Real war, fake blood.
Since its inception, real-time strategy gaming has predominantly focused on fantasy
or sci-fi themes. The top titles -Starcraft
, Earth 2150
- all embrace the art of fiction. Even the venerable Command
line only skims the surface of real-world weaponry and practicality.
You thought Prism Tanks were real?
Despite the obvious differences, most strategy games are rooted in military
concepts. Tanks and soldiers may take different alien forms, but the heart of
the matter still lies in true-to-life concepts of land, sea and air combat.
So it comes as something of a shocker that there really hasn't been a memorable
military-themed real-time strategy game. War has been covered but it hasn't
been very real. War. Real. Hmmm....
Real War! Indeed, the title explains it all. Take real-world military
concepts, drop them into a real-time strategy game, and watch the shrapnel fly.
This game has been squeezing down the pipeline for some time now, and if the
recent press build is any indication, it should make a nice amount of noise
once it drops.
How real is it? Well, Real War is actually an adaptation of a game/tool
developer Rival Interactive made exclusively for the military called
Joint Force Deployment. The heart of JFD was a RTS, though it wasn't
streamlined for commercial release. Serving as the foundation for Real War,
the mere existence of JFD lends credibility to the folks at Rival.
The story behind Real War is probably the least realistic thing about
it. The decidedly anti-terrorist United States finds itself the victim of terrorist
attack, and while defending itself accidentally sets off some nuclear weapons
stored in the terrorist base. This starts off a chain reaction of paranoia and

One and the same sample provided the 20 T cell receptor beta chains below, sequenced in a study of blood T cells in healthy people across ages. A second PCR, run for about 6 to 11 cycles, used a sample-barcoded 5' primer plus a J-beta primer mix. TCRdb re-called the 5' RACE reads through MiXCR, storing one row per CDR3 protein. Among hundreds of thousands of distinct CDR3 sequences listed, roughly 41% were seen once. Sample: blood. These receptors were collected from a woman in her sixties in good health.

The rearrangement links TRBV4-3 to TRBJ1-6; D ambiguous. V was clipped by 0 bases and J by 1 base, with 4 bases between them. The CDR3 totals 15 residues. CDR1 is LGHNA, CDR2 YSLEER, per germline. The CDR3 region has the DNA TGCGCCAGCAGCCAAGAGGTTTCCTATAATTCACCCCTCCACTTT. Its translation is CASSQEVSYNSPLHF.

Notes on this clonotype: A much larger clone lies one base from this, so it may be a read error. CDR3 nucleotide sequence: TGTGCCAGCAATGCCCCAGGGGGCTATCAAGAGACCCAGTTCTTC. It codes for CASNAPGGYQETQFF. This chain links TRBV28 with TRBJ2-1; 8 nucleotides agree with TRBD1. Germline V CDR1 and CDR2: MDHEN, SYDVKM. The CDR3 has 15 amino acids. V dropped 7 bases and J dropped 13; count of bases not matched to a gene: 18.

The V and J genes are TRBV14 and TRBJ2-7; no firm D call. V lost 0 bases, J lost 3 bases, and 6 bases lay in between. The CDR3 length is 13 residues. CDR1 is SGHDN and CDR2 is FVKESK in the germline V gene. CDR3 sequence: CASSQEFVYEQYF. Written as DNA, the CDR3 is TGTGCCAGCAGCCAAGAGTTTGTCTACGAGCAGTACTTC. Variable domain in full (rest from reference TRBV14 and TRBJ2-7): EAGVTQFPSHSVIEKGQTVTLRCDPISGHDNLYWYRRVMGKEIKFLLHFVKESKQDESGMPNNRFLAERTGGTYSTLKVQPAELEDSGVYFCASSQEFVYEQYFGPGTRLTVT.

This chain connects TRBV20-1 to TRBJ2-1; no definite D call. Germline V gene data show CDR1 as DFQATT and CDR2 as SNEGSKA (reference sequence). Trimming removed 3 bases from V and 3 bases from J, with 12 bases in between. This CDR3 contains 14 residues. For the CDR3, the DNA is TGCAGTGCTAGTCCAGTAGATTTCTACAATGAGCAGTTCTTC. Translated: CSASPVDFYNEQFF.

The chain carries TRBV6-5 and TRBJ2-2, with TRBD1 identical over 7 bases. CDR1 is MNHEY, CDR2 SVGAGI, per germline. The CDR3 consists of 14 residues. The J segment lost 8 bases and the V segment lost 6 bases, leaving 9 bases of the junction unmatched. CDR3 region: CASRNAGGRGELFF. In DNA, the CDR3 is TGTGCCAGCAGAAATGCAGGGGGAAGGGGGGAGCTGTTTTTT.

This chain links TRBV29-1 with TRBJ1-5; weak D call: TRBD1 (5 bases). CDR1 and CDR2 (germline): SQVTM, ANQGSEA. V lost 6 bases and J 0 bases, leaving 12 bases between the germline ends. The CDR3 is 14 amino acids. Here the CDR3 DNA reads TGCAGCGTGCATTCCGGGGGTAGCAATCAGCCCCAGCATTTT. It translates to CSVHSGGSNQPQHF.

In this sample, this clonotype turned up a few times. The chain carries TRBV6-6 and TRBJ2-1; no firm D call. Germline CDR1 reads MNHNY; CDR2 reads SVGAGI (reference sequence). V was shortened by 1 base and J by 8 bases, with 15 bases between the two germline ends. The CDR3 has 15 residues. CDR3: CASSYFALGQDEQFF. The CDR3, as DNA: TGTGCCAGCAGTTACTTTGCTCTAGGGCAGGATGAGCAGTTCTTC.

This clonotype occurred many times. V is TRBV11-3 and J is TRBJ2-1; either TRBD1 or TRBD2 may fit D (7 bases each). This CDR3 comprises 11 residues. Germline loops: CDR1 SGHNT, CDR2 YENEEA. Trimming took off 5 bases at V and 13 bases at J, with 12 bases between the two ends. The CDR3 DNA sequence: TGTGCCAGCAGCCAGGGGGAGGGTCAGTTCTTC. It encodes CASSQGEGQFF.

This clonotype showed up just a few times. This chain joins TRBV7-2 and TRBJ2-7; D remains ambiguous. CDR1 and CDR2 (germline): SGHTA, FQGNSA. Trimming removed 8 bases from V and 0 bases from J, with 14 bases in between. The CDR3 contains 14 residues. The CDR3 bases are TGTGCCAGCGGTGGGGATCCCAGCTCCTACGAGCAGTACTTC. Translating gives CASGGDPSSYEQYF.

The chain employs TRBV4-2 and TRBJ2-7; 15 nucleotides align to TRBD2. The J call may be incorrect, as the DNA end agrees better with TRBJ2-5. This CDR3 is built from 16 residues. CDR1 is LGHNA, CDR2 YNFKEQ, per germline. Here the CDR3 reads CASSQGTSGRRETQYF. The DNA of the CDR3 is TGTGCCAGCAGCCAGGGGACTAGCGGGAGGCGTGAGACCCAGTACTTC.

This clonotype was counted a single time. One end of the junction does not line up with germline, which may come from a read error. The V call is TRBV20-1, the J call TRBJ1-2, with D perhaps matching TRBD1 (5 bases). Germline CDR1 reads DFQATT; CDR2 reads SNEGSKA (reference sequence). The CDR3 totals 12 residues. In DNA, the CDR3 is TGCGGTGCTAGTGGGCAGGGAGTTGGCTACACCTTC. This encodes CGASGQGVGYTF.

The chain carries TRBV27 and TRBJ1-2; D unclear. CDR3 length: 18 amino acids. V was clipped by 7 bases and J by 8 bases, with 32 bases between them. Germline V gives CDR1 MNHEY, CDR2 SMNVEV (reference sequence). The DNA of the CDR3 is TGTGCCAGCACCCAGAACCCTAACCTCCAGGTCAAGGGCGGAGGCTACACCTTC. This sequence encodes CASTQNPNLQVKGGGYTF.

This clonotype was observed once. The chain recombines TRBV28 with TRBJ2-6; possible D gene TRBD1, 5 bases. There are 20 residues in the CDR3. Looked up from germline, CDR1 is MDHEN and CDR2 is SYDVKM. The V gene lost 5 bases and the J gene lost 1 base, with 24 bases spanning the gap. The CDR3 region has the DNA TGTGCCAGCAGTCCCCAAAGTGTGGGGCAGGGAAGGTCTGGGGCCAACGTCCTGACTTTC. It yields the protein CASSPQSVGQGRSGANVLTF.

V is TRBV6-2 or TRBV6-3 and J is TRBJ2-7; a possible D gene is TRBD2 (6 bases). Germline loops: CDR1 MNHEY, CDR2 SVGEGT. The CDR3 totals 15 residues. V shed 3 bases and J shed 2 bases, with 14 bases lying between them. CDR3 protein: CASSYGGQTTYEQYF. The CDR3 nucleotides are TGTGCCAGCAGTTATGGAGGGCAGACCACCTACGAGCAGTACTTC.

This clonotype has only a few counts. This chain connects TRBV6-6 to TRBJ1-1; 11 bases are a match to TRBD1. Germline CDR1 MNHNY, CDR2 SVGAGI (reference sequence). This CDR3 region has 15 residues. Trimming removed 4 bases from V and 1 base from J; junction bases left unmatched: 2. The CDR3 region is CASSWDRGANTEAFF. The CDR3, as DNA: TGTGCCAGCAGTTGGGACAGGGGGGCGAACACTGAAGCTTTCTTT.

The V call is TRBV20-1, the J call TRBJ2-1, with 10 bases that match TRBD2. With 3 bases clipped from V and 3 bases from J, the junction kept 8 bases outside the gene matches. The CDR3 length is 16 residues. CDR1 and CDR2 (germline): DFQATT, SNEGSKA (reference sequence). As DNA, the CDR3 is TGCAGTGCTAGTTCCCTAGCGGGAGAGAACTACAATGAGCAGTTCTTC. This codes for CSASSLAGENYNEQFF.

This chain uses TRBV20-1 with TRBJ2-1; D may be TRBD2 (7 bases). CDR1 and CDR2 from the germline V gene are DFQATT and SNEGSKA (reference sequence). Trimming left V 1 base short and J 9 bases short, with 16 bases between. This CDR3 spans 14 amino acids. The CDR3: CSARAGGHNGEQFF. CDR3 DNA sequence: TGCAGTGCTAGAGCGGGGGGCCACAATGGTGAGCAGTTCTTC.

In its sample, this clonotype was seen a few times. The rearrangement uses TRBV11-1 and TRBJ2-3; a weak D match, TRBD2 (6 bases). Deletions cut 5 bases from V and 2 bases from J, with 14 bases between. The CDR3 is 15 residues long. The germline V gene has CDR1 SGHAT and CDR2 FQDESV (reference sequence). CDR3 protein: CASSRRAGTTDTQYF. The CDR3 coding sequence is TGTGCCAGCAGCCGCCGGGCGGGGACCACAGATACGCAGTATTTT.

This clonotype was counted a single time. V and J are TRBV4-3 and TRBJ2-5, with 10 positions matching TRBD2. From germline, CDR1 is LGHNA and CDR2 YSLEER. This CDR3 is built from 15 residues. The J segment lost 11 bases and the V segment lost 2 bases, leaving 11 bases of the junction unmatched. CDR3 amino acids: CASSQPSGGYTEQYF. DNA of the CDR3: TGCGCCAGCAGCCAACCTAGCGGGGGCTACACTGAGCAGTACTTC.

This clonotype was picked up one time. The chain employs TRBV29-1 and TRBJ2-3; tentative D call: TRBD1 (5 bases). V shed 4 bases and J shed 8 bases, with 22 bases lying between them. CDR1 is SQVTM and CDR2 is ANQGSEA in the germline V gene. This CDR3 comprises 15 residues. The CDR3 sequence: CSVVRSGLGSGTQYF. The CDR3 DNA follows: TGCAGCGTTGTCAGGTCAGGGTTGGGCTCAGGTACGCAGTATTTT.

fear, leading to the formation of The Independent Liberation Army, a group comprised
of various different countries. The ILA has decided that the US is a little
too big for its britches. Next thing you know, all manner of WWIII hell has
From the outset, it's clear that Rival has opted to streamline existing RTS gaming rather than reinvent the wheel. This is most noticeable in two areas: resource management and unit control.
Unlike other RTS games, resource management is not a tedious process of mining for ore/gold/spice/Frosted Flakes. Rather, supply lines are used to ensure a constant flow of goods. These can be disrupted, but you won't find games degrading into matches of "hunt the harvester."
The more obvious step in the right direction is the kick ass interface, which
allows you to select and move any unit on the map without having to scroll around
in frustration looking for That One Tank. You can just flip through various
tabs and highlight units at will, then send them off somewhere else without
ever having to locate them in the first place. It's the kind of idea that should
have been in these games from the get-go, and Rival deserves a cookie for finally
Rather than make you fight with irritating cameras and horrible angles, the
folks at Rival opted for a 2D graphical feel. However, elements of the engine
are distinctly 3D...such as all the vehicles (soldiers are sprites). The engine
supports hordes of unique tiles, leading to a multitude of original maps and
scenarios. Add to that nifty explosion effects and smooth movement and you've
got enough eye candy to satisfy.
But Real War takes it a step further with perhaps the most impressive
FMV I've ever seen. You'll swear that you're watching some stock footage of
a chopper taking off or a real tank rolling through a village, but it turns
out that everything is CG. While it doesn't really have a bearing on the gameplay,
it's incredibly impressive.
Other innovations can be found in units like the rappelling soldiers, who can scale impassable cliffs, or the amphibious SEALS, who can take to the sea to gain a tactical advantage.
Real War isn't aiming to redefine the strategy genre so much as refine
it, and from what we've seen and played, it's doing just that. Fans of real
world simulations and strategy gaming alike should keep their eyes peeled for
this one - it looks like the real deal.